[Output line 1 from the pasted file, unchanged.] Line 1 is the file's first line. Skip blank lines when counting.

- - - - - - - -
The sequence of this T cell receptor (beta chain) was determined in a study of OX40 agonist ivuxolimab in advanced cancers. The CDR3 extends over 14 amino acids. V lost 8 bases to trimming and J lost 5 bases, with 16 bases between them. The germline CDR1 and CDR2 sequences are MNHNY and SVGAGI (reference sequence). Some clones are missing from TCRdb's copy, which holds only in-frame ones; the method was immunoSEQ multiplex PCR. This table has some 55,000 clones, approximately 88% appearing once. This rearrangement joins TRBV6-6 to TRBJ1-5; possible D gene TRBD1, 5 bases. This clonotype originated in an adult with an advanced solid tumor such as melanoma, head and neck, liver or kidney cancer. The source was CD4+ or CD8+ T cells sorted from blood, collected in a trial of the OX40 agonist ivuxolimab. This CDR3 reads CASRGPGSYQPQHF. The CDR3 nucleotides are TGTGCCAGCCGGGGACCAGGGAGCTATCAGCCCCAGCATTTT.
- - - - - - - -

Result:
The sequence of this T cell receptor (beta chain) was determined in a study of OX40 agonist ivuxolimab in advanced cancers. The CDR3 extends over 14 amino acids. V lost 8 bases to trimming and J lost 5 bases, with 16 bases between them. The germline CDR1 and CDR2 sequences are MNHNY and SVGAGI (reference sequence). Some clones are missing from TCRdb's copy, which holds only in-frame ones; the method was immunoSEQ multiplex PCR. This table has some 55,000 clones, approximately 88% appearing once. This rearrangement joins TRBV6-6 to TRBJ1-5; possible D gene TRBD1, 5 bases. This clonotype originated in an adult with an advanced solid tumor such as melanoma, head and neck, liver or kidney cancer. The source was CD4+ or CD8+ T cells sorted from blood, collected in a trial of the OX40 agonist ivuxolimab. This CDR3 reads CASRGPGSYQPQHF. The CDR3 nucleotides are TGTGCCAGCCGGGGACCAGGGAGCTATCAGCCCCAGCATTTT.